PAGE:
Of these, my favourite was being up on the 'wild' moor (above) and the weirdest was the path through the dense plantation (below), with nothing growing under the pine trees.


Of course there's more to all this than meets the eye. The plantation, while planted by man, is probably more 'natural' - ie requiring less human input - than the moor which takes intensive maintenance, including burning of heather, to maintain the dominant species, red grouse, which are basically farm animals. The fields in the valley would once have been deciduous woodland and the copse, as its name suggests, will have been maintained for generations to produce coppice wood.

Which begs the question - 'what is natural'? And is 'natural' always better than unnatural? Back in the days when all of this landscape was in its natural state, human life was nasty, brutal and short.

As I've got older, I've grown to appreciate the real benefits we get from things I previously denigrated such as intensive agriculture, the pharmaceutical industry and, yes, capitalism - tempering my idealism with reality. That doesn't mean I don't want to make the world a better, more sustainable place, rather that I accept that we are where we are - and its not all bad, rather than wrapping myself in nihilistic utopianism.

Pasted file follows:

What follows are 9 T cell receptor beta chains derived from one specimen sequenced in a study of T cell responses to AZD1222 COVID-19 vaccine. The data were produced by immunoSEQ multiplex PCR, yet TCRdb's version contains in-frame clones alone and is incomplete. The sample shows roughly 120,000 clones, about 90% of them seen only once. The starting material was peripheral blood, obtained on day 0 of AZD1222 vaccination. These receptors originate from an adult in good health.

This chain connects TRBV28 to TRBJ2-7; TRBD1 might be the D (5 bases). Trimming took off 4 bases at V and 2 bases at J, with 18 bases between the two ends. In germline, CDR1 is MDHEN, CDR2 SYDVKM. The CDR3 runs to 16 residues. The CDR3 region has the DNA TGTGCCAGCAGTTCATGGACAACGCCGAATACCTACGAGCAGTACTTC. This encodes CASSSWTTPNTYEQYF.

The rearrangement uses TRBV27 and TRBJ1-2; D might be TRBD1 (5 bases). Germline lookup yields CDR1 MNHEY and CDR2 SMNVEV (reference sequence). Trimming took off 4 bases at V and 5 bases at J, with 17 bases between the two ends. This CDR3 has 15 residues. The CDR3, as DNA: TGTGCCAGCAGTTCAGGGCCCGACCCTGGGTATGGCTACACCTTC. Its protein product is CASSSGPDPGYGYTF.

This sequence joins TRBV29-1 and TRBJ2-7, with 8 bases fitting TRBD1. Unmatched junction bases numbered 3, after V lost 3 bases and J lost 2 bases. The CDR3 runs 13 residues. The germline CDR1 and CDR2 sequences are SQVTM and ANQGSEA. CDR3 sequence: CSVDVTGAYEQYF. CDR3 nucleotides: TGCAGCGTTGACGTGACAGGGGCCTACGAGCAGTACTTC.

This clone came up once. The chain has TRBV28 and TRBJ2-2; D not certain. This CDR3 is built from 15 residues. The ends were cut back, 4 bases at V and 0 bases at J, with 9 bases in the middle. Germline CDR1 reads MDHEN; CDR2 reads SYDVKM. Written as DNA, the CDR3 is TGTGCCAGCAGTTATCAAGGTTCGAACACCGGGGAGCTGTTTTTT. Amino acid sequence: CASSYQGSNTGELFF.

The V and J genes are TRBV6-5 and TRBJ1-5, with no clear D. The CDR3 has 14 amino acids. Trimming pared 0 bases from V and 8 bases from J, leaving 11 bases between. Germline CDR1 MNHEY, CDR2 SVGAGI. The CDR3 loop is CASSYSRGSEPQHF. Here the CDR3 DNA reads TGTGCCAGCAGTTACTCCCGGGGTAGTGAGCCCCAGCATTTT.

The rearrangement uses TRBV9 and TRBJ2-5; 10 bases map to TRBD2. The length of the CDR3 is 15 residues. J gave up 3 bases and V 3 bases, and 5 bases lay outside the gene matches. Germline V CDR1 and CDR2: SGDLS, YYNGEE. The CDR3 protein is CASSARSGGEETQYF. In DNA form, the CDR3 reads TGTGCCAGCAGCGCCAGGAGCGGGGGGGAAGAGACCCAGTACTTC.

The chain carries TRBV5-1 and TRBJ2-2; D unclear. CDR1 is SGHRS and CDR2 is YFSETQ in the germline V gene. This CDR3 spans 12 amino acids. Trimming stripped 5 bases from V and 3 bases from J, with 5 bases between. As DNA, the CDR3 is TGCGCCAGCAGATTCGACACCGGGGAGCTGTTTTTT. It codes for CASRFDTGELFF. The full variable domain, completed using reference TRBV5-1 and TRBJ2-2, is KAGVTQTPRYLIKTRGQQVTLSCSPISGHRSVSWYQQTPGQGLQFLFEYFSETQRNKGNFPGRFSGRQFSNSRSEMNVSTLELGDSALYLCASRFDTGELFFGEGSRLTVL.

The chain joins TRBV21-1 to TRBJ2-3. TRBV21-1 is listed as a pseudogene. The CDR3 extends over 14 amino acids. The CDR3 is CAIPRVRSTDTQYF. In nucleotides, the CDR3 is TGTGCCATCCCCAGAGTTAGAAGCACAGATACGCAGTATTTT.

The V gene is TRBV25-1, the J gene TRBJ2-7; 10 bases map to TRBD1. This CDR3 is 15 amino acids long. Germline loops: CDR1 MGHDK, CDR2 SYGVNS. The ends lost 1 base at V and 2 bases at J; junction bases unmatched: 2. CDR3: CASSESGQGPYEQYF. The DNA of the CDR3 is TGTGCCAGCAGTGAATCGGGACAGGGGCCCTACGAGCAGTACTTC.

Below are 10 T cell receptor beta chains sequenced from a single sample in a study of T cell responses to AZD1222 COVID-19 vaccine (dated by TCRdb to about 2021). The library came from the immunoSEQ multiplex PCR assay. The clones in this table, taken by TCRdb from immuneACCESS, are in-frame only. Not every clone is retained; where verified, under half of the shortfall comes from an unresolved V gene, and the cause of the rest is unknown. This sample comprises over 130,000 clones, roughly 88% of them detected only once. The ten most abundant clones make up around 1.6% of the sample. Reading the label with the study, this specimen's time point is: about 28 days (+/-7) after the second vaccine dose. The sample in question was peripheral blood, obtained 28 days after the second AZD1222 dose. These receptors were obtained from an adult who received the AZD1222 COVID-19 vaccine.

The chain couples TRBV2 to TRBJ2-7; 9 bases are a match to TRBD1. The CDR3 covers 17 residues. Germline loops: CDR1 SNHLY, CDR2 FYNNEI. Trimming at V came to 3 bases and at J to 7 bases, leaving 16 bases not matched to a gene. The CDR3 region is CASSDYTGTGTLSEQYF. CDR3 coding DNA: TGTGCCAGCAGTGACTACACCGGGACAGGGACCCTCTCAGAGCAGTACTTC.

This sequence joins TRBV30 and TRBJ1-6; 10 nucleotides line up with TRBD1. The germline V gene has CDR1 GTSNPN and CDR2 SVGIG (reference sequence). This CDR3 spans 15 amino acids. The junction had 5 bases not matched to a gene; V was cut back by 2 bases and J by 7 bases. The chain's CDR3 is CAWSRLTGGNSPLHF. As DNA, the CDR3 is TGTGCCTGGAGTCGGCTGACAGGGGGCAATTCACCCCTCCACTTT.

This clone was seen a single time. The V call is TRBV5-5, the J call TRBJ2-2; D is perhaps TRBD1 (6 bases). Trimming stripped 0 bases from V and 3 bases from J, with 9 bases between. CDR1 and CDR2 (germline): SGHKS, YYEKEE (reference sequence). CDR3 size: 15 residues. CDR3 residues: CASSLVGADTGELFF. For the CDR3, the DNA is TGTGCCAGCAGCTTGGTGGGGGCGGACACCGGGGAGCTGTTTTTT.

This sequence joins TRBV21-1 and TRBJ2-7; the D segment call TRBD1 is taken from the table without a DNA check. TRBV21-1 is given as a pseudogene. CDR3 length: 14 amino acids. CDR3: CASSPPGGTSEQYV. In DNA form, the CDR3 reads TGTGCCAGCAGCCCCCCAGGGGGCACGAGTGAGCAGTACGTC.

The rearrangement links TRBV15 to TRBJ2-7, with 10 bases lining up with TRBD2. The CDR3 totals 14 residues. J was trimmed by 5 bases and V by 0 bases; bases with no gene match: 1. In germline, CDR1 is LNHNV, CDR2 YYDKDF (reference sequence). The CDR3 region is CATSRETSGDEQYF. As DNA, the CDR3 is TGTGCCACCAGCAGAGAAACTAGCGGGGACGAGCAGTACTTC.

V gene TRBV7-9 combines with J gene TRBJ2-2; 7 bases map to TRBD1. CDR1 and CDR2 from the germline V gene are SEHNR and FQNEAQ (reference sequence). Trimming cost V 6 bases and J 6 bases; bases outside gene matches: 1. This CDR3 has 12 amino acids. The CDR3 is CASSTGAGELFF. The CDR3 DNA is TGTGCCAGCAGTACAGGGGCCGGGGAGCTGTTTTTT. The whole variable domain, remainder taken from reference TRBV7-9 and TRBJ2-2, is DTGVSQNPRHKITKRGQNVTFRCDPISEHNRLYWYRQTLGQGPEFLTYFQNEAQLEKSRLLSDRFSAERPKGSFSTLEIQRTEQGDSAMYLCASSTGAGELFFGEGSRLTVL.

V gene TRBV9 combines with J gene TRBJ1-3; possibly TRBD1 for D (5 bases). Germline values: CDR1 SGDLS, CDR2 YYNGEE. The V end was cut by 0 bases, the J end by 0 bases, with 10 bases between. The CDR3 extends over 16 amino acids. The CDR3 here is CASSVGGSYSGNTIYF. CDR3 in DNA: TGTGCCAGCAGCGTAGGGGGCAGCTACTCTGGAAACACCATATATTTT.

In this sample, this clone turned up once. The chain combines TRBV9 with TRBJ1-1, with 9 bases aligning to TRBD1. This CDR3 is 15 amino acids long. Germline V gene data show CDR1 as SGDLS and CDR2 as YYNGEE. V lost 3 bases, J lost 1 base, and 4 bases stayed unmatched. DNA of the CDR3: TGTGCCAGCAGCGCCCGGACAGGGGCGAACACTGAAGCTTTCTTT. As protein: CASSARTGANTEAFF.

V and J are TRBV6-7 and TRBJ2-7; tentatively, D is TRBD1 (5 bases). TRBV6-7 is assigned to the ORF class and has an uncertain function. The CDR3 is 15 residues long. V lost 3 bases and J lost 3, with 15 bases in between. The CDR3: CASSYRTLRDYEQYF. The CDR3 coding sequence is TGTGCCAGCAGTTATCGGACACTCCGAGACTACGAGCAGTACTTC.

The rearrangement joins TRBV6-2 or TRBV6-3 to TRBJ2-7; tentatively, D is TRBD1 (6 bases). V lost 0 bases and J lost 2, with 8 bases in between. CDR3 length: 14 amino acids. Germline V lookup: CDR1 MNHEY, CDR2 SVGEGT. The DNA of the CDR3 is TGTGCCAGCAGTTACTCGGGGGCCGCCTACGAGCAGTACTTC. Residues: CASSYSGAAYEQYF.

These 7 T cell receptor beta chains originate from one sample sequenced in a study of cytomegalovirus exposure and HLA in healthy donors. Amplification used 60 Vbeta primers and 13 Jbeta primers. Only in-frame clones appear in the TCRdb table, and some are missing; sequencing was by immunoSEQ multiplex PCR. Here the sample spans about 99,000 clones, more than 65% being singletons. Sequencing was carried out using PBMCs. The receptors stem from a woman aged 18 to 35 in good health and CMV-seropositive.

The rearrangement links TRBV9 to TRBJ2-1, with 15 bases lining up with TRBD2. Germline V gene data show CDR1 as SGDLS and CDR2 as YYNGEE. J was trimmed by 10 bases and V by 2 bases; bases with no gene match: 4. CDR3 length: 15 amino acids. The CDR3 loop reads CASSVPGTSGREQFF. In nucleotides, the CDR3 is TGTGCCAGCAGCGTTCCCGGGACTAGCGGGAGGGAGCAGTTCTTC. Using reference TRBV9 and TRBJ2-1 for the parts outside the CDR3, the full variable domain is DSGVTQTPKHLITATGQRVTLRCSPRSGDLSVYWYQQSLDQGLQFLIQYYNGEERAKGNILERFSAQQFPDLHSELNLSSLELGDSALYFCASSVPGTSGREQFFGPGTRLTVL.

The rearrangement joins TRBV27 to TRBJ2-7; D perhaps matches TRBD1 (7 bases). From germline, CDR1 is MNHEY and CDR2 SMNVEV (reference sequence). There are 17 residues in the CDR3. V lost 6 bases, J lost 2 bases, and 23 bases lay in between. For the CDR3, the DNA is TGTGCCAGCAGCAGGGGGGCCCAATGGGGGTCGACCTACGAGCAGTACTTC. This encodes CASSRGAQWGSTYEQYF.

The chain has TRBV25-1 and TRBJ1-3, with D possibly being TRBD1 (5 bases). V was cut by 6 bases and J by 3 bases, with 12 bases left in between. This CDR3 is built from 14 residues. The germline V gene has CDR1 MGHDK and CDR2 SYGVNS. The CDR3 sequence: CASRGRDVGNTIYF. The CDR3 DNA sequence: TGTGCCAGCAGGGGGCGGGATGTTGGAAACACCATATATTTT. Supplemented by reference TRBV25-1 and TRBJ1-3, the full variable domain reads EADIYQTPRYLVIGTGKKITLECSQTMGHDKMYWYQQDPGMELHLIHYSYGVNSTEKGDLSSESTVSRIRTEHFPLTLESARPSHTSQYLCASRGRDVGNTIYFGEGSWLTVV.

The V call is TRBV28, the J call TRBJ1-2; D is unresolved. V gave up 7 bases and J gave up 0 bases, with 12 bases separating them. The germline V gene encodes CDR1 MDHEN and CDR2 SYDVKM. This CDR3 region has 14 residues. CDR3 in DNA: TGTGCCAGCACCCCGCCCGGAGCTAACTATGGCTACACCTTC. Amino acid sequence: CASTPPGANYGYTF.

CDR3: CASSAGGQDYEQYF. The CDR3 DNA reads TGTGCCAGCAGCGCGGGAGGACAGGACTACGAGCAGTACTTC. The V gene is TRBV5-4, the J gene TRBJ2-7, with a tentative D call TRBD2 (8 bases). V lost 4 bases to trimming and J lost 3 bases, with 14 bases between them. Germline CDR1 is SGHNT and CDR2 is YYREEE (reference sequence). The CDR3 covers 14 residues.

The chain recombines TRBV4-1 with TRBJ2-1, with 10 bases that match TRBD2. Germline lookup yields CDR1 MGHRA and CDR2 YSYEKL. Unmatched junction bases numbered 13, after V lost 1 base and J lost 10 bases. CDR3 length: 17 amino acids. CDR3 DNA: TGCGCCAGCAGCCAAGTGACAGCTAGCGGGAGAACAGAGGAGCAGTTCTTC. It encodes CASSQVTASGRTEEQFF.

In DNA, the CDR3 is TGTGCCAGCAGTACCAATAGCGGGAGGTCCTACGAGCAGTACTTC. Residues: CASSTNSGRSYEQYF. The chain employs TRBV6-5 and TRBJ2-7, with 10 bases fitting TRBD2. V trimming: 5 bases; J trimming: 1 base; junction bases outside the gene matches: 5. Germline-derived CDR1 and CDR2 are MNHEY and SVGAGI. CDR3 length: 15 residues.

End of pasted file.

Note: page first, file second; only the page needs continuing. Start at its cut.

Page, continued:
After all, life's pretty good.




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10 February 2016

Sustainability vs the bottom line – who wins?

The latest edition of Ask Gareth considers the relationship between Sustainability and the bottom line – and explains why a change of mindset is required to get the most environmental and economic benefit out of Sustainability.

Ask Gareth depends on a steady stream of killer sustainability/CSR questions, so please tell me what's bugging you about sustainability (click here) and I'll do my best to help.

You can see all previous editions here.


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8 February 2016

Catching the Sustainability Virus